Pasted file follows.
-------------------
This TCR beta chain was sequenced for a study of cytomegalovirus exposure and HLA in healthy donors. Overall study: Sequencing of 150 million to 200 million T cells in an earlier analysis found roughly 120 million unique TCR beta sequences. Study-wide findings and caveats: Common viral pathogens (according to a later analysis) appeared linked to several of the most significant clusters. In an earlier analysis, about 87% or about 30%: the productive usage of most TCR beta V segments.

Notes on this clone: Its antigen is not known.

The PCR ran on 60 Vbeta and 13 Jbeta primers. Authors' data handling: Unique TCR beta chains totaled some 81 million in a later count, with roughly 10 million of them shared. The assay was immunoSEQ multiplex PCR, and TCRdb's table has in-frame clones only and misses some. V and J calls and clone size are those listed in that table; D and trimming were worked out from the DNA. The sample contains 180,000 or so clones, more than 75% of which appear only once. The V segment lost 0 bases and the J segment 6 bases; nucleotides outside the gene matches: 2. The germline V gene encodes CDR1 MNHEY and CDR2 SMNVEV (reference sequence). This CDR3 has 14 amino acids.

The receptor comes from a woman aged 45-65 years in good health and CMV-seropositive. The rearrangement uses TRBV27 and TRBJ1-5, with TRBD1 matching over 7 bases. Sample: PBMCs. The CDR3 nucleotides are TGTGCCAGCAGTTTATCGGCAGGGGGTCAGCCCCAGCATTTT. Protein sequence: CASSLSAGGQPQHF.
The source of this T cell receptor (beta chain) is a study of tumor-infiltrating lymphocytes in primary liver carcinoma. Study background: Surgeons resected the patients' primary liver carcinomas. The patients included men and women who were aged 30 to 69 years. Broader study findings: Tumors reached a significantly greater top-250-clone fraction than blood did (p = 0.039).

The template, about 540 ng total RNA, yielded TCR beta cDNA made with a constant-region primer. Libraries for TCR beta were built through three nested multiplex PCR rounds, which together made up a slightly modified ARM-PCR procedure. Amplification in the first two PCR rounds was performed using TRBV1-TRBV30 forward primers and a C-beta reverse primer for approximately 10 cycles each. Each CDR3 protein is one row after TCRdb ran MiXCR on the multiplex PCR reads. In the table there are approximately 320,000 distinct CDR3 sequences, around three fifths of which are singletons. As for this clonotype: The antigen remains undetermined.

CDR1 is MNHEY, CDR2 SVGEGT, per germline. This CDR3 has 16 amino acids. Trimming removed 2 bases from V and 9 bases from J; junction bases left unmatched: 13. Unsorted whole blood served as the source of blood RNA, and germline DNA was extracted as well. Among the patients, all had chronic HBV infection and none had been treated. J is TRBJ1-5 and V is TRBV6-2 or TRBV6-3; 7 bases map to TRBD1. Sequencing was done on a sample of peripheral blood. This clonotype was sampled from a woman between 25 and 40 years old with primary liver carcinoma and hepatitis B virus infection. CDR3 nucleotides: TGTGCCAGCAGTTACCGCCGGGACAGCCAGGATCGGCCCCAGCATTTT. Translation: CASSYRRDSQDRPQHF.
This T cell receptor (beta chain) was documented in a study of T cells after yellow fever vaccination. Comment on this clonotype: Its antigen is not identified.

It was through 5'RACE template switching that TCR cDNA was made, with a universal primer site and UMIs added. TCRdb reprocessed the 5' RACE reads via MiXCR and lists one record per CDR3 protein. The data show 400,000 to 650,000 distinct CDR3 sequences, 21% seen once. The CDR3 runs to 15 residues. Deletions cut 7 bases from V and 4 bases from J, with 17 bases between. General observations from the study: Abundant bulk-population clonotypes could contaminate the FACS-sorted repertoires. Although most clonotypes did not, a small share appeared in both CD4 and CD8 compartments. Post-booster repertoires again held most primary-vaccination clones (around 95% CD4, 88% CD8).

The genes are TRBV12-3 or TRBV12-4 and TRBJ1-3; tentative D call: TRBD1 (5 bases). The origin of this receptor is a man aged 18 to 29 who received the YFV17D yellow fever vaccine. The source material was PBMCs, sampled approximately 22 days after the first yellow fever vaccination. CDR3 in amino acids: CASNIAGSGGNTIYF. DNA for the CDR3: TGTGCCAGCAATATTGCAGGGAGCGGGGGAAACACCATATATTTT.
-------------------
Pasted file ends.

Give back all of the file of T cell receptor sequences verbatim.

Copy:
This TCR beta chain was sequenced for a study of cytomegalovirus exposure and HLA in healthy donors. Overall study: Sequencing of 150 million to 200 million T cells in an earlier analysis found roughly 120 million unique TCR beta sequences. Study-wide findings and caveats: Common viral pathogens (according to a later analysis) appeared linked to several of the most significant clusters. In an earlier analysis, about 87% or about 30%: the productive usage of most TCR beta V segments.

Notes on this clone: Its antigen is not known.

The PCR ran on 60 Vbeta and 13 Jbeta primers. Authors' data handling: Unique TCR beta chains totaled some 81 million in a later count, with roughly 10 million of them shared. The assay was immunoSEQ multiplex PCR, and TCRdb's table has in-frame clones only and misses some. V and J calls and clone size are those listed in that table; D and trimming were worked out from the DNA. The sample contains 180,000 or so clones, more than 75% of which appear only once. The V segment lost 0 bases and the J segment 6 bases; nucleotides outside the gene matches: 2. The germline V gene encodes CDR1 MNHEY and CDR2 SMNVEV (reference sequence). This CDR3 has 14 amino acids.

The receptor comes from a woman aged 45-65 years in good health and CMV-seropositive. The rearrangement uses TRBV27 and TRBJ1-5, with TRBD1 matching over 7 bases. Sample: PBMCs. The CDR3 nucleotides are TGTGCCAGCAGTTTATCGGCAGGGGGTCAGCCCCAGCATTTT. Protein sequence: CASSLSAGGQPQHF.
The source of this T cell receptor (beta chain) is a study of tumor-infiltrating lymphocytes in primary liver carcinoma. Study background: Surgeons resected the patients' primary liver carcinomas. The patients included men and women who were aged 30 to 69 years. Broader study findings: Tumors reached a significantly greater top-250-clone fraction than blood did (p = 0.039).

The template, about 540 ng total RNA, yielded TCR beta cDNA made with a constant-region primer. Libraries for TCR beta were built through three nested multiplex PCR rounds, which together made up a slightly modified ARM-PCR procedure. Amplification in the first two PCR rounds was performed using TRBV1-TRBV30 forward primers and a C-beta reverse primer for approximately 10 cycles each. Each CDR3 protein is one row after TCRdb ran MiXCR on the multiplex PCR reads. In the table there are approximately 320,000 distinct CDR3 sequences, around three fifths of which are singletons. As for this clonotype: The antigen remains undetermined.

CDR1 is MNHEY, CDR2 SVGEGT, per germline. This CDR3 has 16 amino acids. Trimming removed 2 bases from V and 9 bases from J; junction bases left unmatched: 13. Unsorted whole blood served as the source of blood RNA, and germline DNA was extracted as well. Among the patients, all had chronic HBV infection and none had been treated. J is TRBJ1-5 and V is TRBV6-2 or TRBV6-3; 7 bases map to TRBD1. Sequencing was done on a sample of peripheral blood. This clonotype was sampled from a woman between 25 and 40 years old with primary liver carcinoma and hepatitis B virus infection. CDR3 nucleotides: TGTGCCAGCAGTTACCGCCGGGACAGCCAGGATCGGCCCCAGCATTTT. Translation: CASSYRRDSQDRPQHF.
This T cell receptor (beta chain) was documented in a study of T cells after yellow fever vaccination. Comment on this clonotype: Its antigen is not identified.

It was through 5'RACE template switching that TCR cDNA was made, with a universal primer site and UMIs added. TCRdb reprocessed the 5' RACE reads via MiXCR and lists one record per CDR3 protein. The data show 400,000 to 650,000 distinct CDR3 sequences, 21% seen once. The CDR3 runs to 15 residues. Deletions cut 7 bases from V and 4 bases from J, with 17 bases between. General observations from the study: Abundant bulk-population clonotypes could contaminate the FACS-sorted repertoires. Although most clonotypes did not, a small share appeared in both CD4 and CD8 compartments. Post-booster repertoires again held most primary-vaccination clones (around 95% CD4, 88% CD8).

The genes are TRBV12-3 or TRBV12-4 and TRBJ1-3; tentative D call: TRBD1 (5 bases). The origin of this receptor is a man aged 18 to 29 who received the YFV17D yellow fever vaccine. The source material was PBMCs, sampled approximately 22 days after the first yellow fever vaccination. CDR3 in amino acids: CASNIAGSGGNTIYF. DNA for the CDR3: TGTGCCAGCAATATTGCAGGGAGCGGGGGAAACACCATATATTTT.